2. Fully informed; completely skilled; as, men perfect in the use of arms; perfect in discipline.
  3. Complete in moral excellencies. Be ye therefore perfect, even as your Father who is in heaven is perfect. – Matth. v.
  4. Manifesting perfection. My strength is made perfect in weakness. – 2 Cor. xii. Perfect chord, in music, a concord or union of sounds which is perfectly coalescent and agreeable to the ear, as the fifth and the octave; a perfect consonance. A perfect flower, in botany, has both stamen and pistil, or at least anther and stigma. – Martyn. Perfect tense, in grammar, the preterit tense; a tense which expresses an act completed.

PERFECT, v.t. [L. perfectus, perficio.]

  1. To finish or complete so as to leave nothing wanting; to give to any thing all that is requisite to its nature and kind; as, to perfect a picture or statue. – 2 Chron. viii. Inquire into the nature and properties of things, and thereby perfect our ideas of distinct species. – Locke. If we love one another, God dwelleth in us, and his love is perfected in us. – 1 John iv.
  2. To instruct fully; to make fully skillful; as, to perfect one's self in the rules of music or architecture; to perfect soldiers in discipline.

Per"fect
  1. Brought to consummation or completeness; completed; not defective nor redundant; having all the properties or qualities requisite to its nature and kind; without flaw, fault, or blemish; without error; mature; whole; pure; sound; right; correct.

    My strength is made perfect in weakness. 2 Cor. xii. 9.

    Three glorious suns, each one a perfect sun. Shak.

    I fear I am not in my perfect mind. Shak.

    O most entire perfect sacrifice! Keble.

    God made thee perfect, not immutable. Milton.

  2. The perfect tense, or a form in that tense.
  3. To make perfect] to finish or complete, so as to leave nothing wanting; to give to anything all that is requisite to its nature and kind.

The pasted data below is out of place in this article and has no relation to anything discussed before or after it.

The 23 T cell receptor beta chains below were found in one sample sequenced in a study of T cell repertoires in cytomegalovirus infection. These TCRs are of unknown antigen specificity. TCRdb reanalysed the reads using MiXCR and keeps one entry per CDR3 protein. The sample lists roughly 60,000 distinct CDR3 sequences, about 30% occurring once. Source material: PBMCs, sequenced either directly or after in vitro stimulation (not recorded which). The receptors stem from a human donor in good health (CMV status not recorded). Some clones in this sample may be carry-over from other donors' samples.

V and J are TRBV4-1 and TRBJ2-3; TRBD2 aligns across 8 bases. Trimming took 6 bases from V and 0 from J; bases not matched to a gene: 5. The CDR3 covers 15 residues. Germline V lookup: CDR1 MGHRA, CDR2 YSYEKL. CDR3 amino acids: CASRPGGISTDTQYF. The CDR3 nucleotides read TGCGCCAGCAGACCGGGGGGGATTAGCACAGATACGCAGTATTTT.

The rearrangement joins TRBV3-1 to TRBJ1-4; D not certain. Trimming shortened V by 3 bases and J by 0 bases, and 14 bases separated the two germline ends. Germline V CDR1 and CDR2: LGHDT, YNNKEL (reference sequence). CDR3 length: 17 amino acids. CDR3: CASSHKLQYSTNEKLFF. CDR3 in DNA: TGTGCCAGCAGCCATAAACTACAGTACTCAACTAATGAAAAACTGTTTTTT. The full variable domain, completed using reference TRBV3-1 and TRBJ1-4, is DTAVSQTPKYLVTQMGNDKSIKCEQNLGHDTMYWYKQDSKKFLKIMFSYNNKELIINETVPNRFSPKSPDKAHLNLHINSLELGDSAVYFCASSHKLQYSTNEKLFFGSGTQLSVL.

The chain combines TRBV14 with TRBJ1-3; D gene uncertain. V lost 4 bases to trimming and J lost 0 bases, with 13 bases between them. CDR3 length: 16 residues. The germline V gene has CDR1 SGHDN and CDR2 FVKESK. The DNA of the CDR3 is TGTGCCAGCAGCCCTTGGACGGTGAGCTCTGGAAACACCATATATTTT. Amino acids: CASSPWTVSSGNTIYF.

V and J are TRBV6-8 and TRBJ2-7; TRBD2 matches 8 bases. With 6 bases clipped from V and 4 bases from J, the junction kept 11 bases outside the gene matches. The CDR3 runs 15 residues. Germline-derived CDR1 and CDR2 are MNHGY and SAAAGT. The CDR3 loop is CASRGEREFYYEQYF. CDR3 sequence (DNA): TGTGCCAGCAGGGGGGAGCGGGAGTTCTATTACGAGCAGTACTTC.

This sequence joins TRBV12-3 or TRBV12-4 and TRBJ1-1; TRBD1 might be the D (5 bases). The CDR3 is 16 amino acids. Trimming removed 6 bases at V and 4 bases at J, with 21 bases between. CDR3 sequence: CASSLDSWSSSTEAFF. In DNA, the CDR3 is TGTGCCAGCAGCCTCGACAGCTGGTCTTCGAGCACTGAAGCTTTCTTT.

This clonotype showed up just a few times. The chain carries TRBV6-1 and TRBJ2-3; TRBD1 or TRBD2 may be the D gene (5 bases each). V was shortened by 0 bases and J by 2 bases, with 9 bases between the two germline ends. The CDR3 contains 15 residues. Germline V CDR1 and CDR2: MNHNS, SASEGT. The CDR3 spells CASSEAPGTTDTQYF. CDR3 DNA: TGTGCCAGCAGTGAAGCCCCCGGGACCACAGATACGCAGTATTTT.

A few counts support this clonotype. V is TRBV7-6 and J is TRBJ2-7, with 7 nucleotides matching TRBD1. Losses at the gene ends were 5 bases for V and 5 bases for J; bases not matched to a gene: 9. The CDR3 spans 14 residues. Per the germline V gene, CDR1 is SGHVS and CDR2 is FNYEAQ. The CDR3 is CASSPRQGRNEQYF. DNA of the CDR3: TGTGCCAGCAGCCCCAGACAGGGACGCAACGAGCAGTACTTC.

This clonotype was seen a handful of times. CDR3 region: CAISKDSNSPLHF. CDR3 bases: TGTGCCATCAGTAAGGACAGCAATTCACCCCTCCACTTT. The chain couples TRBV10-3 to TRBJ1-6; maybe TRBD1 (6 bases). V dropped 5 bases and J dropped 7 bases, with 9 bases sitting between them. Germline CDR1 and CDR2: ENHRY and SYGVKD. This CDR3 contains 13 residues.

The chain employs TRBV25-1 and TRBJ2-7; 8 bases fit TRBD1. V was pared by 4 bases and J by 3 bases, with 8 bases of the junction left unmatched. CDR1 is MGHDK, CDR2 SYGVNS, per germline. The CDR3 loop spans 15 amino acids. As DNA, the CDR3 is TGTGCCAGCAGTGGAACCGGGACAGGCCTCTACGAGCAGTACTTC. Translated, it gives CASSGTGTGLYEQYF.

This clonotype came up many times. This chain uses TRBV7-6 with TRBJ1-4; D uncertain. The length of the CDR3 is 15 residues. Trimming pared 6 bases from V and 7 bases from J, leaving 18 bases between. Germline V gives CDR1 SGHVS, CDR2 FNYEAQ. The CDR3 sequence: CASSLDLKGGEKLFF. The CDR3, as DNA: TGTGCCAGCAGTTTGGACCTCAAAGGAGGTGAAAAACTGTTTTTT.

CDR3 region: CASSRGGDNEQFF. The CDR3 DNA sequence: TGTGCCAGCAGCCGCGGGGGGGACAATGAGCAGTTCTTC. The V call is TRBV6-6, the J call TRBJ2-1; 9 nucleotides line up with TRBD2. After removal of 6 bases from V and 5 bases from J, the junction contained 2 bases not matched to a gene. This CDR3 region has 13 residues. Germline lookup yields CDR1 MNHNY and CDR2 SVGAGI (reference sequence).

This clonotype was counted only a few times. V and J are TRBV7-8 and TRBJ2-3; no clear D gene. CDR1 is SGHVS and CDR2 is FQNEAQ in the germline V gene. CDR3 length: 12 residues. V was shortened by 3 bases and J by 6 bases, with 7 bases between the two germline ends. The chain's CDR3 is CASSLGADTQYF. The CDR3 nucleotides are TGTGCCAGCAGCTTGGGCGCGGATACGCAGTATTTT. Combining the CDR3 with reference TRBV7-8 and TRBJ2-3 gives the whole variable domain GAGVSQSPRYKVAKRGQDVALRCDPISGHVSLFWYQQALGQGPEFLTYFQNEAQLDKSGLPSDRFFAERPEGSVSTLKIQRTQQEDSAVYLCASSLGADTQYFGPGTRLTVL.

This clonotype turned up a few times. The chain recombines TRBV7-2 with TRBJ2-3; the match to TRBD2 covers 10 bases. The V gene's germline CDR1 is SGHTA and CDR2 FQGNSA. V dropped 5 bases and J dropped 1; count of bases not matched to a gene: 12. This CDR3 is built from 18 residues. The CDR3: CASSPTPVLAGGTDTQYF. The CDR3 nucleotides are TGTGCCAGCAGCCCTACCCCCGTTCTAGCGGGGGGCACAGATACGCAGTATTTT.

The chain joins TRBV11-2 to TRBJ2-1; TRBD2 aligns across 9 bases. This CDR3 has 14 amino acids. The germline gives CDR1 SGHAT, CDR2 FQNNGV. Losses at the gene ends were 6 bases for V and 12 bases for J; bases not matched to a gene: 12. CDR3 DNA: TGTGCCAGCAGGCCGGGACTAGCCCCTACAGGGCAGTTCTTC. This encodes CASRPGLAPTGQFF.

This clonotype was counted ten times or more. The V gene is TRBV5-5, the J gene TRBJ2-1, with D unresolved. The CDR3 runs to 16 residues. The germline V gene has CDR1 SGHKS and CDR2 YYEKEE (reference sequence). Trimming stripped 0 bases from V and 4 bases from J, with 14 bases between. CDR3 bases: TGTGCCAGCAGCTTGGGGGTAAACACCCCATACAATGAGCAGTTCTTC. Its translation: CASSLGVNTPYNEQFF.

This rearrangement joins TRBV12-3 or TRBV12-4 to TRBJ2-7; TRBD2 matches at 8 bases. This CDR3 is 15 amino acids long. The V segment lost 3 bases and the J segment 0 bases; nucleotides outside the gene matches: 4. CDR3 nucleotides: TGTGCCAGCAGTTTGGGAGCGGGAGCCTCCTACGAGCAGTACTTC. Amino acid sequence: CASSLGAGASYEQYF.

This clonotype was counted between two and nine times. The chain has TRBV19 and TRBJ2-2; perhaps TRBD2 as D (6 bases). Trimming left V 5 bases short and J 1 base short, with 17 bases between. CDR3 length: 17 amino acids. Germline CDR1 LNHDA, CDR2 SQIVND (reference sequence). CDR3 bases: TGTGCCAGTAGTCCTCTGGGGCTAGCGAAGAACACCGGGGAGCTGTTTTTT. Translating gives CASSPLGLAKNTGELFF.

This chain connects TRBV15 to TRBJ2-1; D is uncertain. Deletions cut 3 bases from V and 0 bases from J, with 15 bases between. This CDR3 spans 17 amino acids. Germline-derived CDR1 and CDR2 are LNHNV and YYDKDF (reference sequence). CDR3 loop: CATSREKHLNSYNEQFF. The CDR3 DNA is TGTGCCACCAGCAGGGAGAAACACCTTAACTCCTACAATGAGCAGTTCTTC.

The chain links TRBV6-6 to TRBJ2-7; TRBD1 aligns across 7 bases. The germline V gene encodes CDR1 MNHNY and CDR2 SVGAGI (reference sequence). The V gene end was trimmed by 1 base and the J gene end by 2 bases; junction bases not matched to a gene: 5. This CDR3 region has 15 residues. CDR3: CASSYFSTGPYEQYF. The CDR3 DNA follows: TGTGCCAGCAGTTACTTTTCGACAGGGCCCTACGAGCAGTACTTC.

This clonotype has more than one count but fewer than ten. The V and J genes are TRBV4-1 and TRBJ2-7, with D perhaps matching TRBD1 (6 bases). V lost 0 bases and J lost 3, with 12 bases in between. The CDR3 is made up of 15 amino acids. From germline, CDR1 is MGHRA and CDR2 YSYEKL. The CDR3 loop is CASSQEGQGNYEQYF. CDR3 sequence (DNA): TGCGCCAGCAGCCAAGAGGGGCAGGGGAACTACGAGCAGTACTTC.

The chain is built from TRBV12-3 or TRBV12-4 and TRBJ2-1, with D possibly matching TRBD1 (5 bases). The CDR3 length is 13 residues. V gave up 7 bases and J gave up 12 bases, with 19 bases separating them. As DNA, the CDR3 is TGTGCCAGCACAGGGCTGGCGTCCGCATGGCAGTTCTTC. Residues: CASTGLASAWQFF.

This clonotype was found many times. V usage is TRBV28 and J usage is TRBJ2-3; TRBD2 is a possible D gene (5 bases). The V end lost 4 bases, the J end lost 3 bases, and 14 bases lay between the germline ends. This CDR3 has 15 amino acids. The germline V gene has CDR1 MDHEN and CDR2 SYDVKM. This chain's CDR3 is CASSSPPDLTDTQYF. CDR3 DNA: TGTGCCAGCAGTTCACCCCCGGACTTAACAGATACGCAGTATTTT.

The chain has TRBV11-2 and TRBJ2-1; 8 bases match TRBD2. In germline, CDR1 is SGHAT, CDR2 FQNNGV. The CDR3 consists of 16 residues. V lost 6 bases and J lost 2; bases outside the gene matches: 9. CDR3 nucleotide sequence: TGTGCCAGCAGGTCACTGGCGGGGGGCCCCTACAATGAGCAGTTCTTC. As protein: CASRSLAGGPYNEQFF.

God dwelleth in us, and his love is perfect in us. 1 John iv. 12.

    Inquire into the nature and properties of the things, . . . and thereby perfect our ideas of their distinct species. Locke.

    Perfecting press (Print.), a press in which the printing on both sides of the paper is completed in one passage through the machine.

    Syn. -- To finish; accomplish; complete; consummate.

  4. Well informed; certain; sure.

    I am perfect that the Pannonains are now in arms. Shak.

  5. Hermaphrodite; having both stamens and pistils; -- said of flower.

    Perfect cadence (Mus.), a complete and satisfactory close in harmony, as upon the tonic preceded by the dominant. -- Perfect chord (Mus.), a concord or union of sounds which is perfectly coalescent and agreeable to the ear, as the unison, octave, fifth, and fourth; a perfect consonance; a common chord in its original position of keynote, third, fifth, and octave. -- Perfect number (Arith.), a number equal to the sum of all its divisors; as, 28, whose aliquot parts, or divisors, are 14, 7, 4, 2, 1. See Abundant number, under Abundant. Brande *** C. -- Perfect tense (Gram.), a tense which expresses an act or state completed.

    Syn. -- Finished] consummate; complete; entire; faultless; blameless; unblemished.

1828 Webster1844 Webster1913 Webster

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Perfect

PER'FECT, adjective [Latin perfectus, perficio, to complete; per and facio, to do or make through, to carry to the end.]

1. Finished; complete; consummate; not defective; having all that is requisite to its nature and kind; as a perfect statue; a perfect likeness; a perfect work; a perfect system.

As full, as perfect in a hair as heart.

2. Fully informed; completely skilled; as men perfect in the use of arms; perfect in discipline.

3. Complete in moral excellencies.

Be ye therefore perfect even as your Father who is in heaven is perfect Matthew 5:48.

4. Manifesting perfection.

My strength is made perfect in weakness. 2 Corinthians 12:9.

Perfect chord, in music, a concord or union of sounds which is perfectly coalescent and agreeable to the ear, as the fifth and the octave; a perfect consonance.